The New York Court of Appeals Breaks Down Barriers To Entry Into Brownfield Cleanup Program

On February 18, 2010, the Court of Appeals issued an important decision for real estate owners and developers in New York State. The Court, in a unanimous opinion, interpreted the definition of “brownfield site” under the New York State Brownfield Cleanup Program (“BCP”) statute, and, based on this definition, held that the New York State Department of Environmental Conservation (“DEC”) abused its discretion in denying acceptance of two parcels of real property located in Monroe County into the BCP. This decision should make it easier for applications to be accepted into the BCP.

The petitioner, Lighthouse Pointe Properties Associates, LLC (“Lighthouse”), had plans to redevelop two parcels of land into a $250 million mixed-use waterfront development to include condominiums, townhouses, a marina, restaurants, retail stores and a hotel. One of the parcels is located within the footprint of a former city landfill that accepted residential waste, construction debris and sewage sludge. The other parcel contains industrial waste, construction debris, sewage sludge and residential refuse as fill material. In 2006, Lighthouse applied to DEC for acceptance into the BCP for both parcels. DEC concluded that neither site was a brownfield site within the meaning of the BCP statute and denied the applications. The BCP defines a “brownfield site” as “any real property, the redevelopment or reuse of which may be complicated by the presence or potential presence of a contaminant.” N.Y. Envt’l Conserv. Law (“ECL”) § 27-1405, subd. 2. The BCP allows DEC to reject any application that it determines does not meet the definition of a brownfield site. ECL § 27-1407, subd. 8(a). The BCP provides significant incentives to real estate owners and developers in the forms of a liability release and covenant not to sue from the State as well as brownfield redevelopment tax credits.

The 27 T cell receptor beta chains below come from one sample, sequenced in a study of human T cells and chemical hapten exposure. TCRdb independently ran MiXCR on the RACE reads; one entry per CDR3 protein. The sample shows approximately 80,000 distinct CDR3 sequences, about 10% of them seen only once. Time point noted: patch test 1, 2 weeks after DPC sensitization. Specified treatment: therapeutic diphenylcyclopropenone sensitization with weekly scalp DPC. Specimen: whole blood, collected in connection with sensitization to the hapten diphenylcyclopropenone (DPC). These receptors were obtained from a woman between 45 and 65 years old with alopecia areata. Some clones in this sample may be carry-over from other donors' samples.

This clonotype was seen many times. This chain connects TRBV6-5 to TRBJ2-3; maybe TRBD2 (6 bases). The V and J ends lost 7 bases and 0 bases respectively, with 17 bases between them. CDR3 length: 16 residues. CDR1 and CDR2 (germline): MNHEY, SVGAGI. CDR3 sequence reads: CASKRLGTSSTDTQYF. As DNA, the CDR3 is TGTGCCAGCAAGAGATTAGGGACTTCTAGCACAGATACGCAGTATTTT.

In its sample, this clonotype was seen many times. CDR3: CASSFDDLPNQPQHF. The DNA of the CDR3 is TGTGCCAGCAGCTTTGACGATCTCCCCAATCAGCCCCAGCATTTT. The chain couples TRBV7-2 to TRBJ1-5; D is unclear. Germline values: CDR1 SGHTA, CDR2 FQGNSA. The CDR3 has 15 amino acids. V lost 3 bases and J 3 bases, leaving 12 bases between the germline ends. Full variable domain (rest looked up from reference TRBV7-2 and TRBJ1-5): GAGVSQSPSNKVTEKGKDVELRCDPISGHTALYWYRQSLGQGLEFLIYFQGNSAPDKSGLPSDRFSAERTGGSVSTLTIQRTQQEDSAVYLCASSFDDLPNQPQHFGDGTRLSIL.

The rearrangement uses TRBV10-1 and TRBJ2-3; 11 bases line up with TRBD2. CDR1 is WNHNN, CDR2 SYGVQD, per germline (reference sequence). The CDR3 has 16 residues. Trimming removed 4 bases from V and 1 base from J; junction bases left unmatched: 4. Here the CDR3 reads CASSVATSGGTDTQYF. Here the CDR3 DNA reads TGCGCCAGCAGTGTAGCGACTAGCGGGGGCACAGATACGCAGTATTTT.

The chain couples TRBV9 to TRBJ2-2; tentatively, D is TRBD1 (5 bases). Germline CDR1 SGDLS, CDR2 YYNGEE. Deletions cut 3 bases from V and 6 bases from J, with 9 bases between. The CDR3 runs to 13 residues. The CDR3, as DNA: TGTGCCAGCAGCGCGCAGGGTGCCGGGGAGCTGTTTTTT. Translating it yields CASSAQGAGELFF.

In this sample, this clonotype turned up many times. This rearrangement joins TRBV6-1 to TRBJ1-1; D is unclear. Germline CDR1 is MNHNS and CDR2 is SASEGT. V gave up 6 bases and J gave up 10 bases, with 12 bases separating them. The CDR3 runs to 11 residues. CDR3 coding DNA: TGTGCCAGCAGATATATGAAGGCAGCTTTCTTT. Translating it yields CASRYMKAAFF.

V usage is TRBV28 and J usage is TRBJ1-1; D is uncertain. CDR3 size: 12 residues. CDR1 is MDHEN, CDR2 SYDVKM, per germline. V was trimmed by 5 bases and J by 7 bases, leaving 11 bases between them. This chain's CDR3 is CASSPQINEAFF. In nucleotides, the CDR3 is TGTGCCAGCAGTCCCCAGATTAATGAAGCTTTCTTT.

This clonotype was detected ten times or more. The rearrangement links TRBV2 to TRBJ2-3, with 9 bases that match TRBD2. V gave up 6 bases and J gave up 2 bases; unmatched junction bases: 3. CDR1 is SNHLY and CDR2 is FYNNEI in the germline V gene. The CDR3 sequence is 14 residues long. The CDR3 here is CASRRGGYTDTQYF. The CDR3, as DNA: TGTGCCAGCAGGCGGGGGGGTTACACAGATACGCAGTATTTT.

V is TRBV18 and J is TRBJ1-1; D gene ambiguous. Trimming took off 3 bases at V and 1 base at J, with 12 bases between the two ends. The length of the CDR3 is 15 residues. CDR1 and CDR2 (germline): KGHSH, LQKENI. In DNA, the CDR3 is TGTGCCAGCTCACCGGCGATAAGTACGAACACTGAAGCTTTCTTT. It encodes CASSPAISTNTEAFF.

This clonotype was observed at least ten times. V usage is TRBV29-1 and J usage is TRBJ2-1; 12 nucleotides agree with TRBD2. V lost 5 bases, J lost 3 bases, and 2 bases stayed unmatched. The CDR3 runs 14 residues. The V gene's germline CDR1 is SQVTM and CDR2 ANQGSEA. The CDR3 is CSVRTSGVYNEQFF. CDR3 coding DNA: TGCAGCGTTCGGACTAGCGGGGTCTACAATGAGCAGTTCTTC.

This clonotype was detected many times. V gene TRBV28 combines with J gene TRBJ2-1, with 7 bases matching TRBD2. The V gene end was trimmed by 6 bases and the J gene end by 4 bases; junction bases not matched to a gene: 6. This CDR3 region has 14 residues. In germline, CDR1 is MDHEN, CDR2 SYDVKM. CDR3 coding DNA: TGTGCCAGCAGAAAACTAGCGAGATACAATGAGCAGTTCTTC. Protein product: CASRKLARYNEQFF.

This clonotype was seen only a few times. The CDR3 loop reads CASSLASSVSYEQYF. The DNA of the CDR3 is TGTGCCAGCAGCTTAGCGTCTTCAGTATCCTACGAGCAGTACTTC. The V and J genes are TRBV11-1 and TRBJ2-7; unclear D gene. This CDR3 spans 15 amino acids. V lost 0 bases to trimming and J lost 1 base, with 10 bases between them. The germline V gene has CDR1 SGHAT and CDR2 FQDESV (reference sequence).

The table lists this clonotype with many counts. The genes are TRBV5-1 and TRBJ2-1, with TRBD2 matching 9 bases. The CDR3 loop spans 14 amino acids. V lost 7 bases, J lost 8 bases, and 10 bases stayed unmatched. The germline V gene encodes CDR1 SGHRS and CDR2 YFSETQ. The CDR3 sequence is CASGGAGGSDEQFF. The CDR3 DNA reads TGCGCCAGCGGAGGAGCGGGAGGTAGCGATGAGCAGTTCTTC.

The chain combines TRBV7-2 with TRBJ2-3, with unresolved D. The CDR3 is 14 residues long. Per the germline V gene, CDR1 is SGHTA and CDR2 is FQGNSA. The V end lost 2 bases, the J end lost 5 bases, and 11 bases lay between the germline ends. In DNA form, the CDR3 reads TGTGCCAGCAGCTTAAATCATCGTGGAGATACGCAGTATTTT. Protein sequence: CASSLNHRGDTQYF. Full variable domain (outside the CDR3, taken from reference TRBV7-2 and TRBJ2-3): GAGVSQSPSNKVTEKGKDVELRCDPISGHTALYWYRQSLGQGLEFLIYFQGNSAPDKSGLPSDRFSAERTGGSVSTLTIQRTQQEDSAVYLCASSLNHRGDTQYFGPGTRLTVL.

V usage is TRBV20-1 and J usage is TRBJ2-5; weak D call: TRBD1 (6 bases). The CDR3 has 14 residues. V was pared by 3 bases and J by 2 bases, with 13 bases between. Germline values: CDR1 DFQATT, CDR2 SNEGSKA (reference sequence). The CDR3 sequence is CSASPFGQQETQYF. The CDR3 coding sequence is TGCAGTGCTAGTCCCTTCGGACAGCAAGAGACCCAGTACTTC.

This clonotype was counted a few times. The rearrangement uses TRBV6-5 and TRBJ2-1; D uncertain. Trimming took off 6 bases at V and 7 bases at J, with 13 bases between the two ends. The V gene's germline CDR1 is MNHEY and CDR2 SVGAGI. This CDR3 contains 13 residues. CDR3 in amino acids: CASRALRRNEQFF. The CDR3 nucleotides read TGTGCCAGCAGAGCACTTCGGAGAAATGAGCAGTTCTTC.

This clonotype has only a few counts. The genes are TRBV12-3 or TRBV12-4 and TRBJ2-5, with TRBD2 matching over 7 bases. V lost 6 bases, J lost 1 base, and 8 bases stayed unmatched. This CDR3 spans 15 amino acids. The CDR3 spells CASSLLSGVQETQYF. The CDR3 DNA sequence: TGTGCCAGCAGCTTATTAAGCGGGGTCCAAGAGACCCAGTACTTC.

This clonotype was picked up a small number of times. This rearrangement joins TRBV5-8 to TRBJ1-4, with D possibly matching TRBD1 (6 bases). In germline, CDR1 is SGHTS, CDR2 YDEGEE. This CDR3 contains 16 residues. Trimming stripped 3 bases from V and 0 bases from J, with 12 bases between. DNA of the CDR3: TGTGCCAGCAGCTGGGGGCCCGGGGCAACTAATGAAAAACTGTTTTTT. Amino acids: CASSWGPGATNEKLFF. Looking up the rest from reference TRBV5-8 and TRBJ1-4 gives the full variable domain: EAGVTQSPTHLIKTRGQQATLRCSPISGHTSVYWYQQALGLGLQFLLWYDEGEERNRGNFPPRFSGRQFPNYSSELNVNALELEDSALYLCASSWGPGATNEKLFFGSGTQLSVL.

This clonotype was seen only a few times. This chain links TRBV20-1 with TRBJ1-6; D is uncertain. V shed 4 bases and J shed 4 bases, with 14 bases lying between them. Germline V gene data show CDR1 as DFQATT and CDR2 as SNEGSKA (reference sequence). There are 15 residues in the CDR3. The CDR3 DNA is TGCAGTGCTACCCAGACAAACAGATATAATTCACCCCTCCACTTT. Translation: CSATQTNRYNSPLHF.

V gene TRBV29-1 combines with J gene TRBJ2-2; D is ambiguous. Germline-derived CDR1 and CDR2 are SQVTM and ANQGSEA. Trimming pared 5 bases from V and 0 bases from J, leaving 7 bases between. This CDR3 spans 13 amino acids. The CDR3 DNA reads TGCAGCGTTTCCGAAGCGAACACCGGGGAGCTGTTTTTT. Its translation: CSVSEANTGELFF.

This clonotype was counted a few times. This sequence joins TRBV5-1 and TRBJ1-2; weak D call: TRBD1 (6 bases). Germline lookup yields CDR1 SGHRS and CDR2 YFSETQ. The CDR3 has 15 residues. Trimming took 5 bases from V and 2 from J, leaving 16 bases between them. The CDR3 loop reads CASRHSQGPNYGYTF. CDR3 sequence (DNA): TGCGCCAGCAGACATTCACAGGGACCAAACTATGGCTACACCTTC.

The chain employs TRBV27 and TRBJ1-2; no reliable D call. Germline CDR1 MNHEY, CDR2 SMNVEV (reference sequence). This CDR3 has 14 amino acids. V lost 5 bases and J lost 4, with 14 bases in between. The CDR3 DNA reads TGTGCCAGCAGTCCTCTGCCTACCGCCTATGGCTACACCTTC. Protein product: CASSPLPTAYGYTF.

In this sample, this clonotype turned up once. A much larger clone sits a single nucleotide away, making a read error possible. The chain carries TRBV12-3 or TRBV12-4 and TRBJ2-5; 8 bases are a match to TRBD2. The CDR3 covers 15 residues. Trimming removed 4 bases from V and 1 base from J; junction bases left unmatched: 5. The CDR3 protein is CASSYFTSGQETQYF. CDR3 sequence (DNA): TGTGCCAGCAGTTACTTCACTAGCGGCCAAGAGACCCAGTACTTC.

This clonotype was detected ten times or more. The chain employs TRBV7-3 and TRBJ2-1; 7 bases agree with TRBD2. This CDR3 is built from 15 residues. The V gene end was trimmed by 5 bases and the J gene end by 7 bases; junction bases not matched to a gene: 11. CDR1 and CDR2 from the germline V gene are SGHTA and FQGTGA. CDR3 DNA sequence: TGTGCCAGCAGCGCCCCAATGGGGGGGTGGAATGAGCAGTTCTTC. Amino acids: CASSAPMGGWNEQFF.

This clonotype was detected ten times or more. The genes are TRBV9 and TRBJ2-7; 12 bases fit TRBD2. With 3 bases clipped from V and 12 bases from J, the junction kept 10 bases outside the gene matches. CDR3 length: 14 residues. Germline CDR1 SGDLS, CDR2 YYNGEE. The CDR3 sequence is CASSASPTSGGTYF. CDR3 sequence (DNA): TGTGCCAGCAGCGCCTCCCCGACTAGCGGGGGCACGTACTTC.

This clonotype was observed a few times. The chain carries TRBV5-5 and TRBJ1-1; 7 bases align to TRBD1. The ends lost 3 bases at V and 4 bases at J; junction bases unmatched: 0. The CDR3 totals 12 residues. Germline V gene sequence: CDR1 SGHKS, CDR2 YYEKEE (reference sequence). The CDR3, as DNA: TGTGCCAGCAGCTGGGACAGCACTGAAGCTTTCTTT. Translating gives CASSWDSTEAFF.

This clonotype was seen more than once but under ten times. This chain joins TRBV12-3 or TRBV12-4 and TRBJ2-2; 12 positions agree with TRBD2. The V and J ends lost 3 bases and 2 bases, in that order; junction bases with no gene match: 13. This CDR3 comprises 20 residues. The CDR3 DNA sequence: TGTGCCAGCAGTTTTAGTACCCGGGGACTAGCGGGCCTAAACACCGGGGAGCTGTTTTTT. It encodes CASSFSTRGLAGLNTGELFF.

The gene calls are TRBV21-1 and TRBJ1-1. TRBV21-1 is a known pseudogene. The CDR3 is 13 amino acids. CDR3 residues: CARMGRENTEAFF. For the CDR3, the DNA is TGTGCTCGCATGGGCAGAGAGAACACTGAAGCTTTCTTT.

In 2007, Lighthouse sued DEC seeking to annul DEC’s determination denying the BCP applications. Lighthouse supported its claims with evidence showing the extent of the contamination at the two sites, as well as affidavits that maintained that no one would finance the project without DEC’s approval of the remediation and a release of liability. The Supreme Court held that DEC improperly rejected Lighthouse’s applications and ordered DEC to accept Lighthouse immediately into the BCP. DEC appealed and the Appellate Division reversed and dismissed the petition. This decision was reversed by the Court of Appeals, thereby reinstating the decision of the Supreme Court.

The Court held that because the meaning of the definition of “brownfield site” is one of pure statutory interpretation, it did not have to defer to the agency’s application of the term. The Court concluded that “real property qualifies as a ‘brownfield site’ for purposes of acceptance into the BCP so long as the presence or potential presence of a contaminant within its boundaries makes redevelopment or reusemore complex, involved, or difficult in some way.” The Court stated, “[t]his low eligibility threshold is consistent with the statute’s legislative history.” The Court agreed with Lighthouse that the properties met the definition of a brownfield site because the properties were concededly contaminated with multiple contaminants, some of which exceeded accepted levels, and there was undisputed evidence that the presence of contaminants complicated redevelopment. First, the Monroe County Department of Health refused to sign off any development of the Inland site unless DEC approved the remediation plan. Second, without a release of liability from DEC, there could be no assurance that DEC would not change its view in the future regarding the adequacy of a cleanup that was not supervised by it at this time.

Importantly, the Court’s decision reinforces the broad definition of a “brownfield site,” and holds that a number of factors contribute to the complication of the redevelopment of property because of the presence of contamination, including an inability to get financing or local approvals. The decision is likely to have a considerable impact on the number and types of properties that will be accepted into the BCP in the future.